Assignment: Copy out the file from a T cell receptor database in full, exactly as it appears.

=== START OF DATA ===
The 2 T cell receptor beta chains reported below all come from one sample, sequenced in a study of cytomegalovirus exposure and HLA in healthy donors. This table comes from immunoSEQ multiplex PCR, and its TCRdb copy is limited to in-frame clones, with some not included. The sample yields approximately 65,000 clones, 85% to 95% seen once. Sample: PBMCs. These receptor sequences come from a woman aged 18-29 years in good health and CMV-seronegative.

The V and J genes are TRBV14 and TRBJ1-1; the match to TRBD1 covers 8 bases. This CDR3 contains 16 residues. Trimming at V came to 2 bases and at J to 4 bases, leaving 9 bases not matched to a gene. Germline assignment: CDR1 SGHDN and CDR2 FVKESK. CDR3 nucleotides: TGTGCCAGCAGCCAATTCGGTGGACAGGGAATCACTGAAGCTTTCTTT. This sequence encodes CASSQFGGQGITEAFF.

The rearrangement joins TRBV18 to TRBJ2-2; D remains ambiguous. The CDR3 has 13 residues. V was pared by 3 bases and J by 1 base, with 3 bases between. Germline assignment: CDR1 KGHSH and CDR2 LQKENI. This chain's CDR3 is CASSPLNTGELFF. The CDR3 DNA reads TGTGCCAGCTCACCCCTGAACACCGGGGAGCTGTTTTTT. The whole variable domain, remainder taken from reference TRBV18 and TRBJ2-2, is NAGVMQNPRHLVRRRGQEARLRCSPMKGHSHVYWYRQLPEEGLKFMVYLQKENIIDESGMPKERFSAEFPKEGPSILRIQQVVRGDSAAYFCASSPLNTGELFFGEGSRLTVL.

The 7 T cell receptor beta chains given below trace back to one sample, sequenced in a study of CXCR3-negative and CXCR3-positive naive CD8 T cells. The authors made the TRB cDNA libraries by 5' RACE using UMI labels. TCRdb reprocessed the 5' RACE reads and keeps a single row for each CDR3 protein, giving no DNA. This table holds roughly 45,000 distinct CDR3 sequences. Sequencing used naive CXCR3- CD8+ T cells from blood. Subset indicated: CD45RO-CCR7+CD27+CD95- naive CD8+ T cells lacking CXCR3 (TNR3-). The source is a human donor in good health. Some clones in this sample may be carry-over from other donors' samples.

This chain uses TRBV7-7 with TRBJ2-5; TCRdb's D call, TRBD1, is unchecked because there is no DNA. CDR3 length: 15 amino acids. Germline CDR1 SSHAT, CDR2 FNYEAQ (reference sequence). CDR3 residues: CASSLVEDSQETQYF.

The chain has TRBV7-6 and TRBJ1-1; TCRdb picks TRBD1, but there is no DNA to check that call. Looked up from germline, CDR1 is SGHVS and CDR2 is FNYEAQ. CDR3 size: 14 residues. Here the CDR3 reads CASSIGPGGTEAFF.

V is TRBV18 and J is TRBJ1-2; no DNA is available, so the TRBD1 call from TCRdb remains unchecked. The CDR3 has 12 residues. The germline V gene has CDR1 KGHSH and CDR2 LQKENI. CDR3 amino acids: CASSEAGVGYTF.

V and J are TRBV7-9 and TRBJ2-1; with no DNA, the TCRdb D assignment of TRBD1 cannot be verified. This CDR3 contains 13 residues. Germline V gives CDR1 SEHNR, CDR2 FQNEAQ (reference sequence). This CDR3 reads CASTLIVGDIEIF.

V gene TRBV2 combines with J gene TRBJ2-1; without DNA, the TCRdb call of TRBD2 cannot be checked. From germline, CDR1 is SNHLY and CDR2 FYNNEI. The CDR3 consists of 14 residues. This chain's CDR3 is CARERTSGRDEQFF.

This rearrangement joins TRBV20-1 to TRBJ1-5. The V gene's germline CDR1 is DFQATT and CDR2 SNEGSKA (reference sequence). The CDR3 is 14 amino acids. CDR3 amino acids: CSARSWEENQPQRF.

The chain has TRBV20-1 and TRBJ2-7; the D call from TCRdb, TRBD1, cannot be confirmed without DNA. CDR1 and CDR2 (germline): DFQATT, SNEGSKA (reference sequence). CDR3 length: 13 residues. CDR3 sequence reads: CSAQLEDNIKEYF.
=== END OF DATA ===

The 2 T cell receptor beta chains reported below all come from one sample, sequenced in a study of cytomegalovirus exposure and HLA in healthy donors. This table comes from immunoSEQ multiplex PCR, and its TCRdb copy is limited to in-frame clones, with some not included. The sample yields approximately 65,000 clones, 85% to 95% seen once. Sample: PBMCs. These receptor sequences come from a woman aged 18-29 years in good health and CMV-seronegative.

The V and J genes are TRBV14 and TRBJ1-1; the match to TRBD1 covers 8 bases. This CDR3 contains 16 residues. Trimming at V came to 2 bases and at J to 4 bases, leaving 9 bases not matched to a gene. Germline assignment: CDR1 SGHDN and CDR2 FVKESK. CDR3 nucleotides: TGTGCCAGCAGCCAATTCGGTGGACAGGGAATCACTGAAGCTTTCTTT. This sequence encodes CASSQFGGQGITEAFF.

The rearrangement joins TRBV18 to TRBJ2-2; D remains ambiguous. The CDR3 has 13 residues. V was pared by 3 bases and J by 1 base, with 3 bases between. Germline assignment: CDR1 KGHSH and CDR2 LQKENI. This chain's CDR3 is CASSPLNTGELFF. The CDR3 DNA reads TGTGCCAGCTCACCCCTGAACACCGGGGAGCTGTTTTTT. The whole variable domain, remainder taken from reference TRBV18 and TRBJ2-2, is NAGVMQNPRHLVRRRGQEARLRCSPMKGHSHVYWYRQLPEEGLKFMVYLQKENIIDESGMPKERFSAEFPKEGPSILRIQQVVRGDSAAYFCASSPLNTGELFFGEGSRLTVL.

The 7 T cell receptor beta chains given below trace back to one sample, sequenced in a study of CXCR3-negative and CXCR3-positive naive CD8 T cells. The authors made the TRB cDNA libraries by 5' RACE using UMI labels. TCRdb reprocessed the 5' RACE reads and keeps a single row for each CDR3 protein, giving no DNA. This table holds roughly 45,000 distinct CDR3 sequences. Sequencing used naive CXCR3- CD8+ T cells from blood. Subset indicated: CD45RO-CCR7+CD27+CD95- naive CD8+ T cells lacking CXCR3 (TNR3-). The source is a human donor in good health. Some clones in this sample may be carry-over from other donors' samples.

This chain uses TRBV7-7 with TRBJ2-5; TCRdb's D call, TRBD1, is unchecked because there is no DNA. CDR3 length: 15 amino acids. Germline CDR1 SSHAT, CDR2 FNYEAQ (reference sequence). CDR3 residues: CASSLVEDSQETQYF.

The chain has TRBV7-6 and TRBJ1-1; TCRdb picks TRBD1, but there is no DNA to check that call. Looked up from germline, CDR1 is SGHVS and CDR2 is FNYEAQ. CDR3 size: 14 residues. Here the CDR3 reads CASSIGPGGTEAFF.

V is TRBV18 and J is TRBJ1-2; no DNA is available, so the TRBD1 call from TCRdb remains unchecked. The CDR3 has 12 residues. The germline V gene has CDR1 KGHSH and CDR2 LQKENI. CDR3 amino acids: CASSEAGVGYTF.

V and J are TRBV7-9 and TRBJ2-1; with no DNA, the TCRdb D assignment of TRBD1 cannot be verified. This CDR3 contains 13 residues. Germline V gives CDR1 SEHNR, CDR2 FQNEAQ (reference sequence). This CDR3 reads CASTLIVGDIEIF.

V gene TRBV2 combines with J gene TRBJ2-1; without DNA, the TCRdb call of TRBD2 cannot be checked. From germline, CDR1 is SNHLY and CDR2 FYNNEI. The CDR3 consists of 14 residues. This chain's CDR3 is CARERTSGRDEQFF.

This rearrangement joins TRBV20-1 to TRBJ1-5. The V gene's germline CDR1 is DFQATT and CDR2 SNEGSKA (reference sequence). The CDR3 is 14 amino acids. CDR3 amino acids: CSARSWEENQPQRF.

The chain has TRBV20-1 and TRBJ2-7; the D call from TCRdb, TRBD1, cannot be confirmed without DNA. CDR1 and CDR2 (germline): DFQATT, SNEGSKA (reference sequence). CDR3 length: 13 residues. CDR3 sequence reads: CSAQLEDNIKEYF.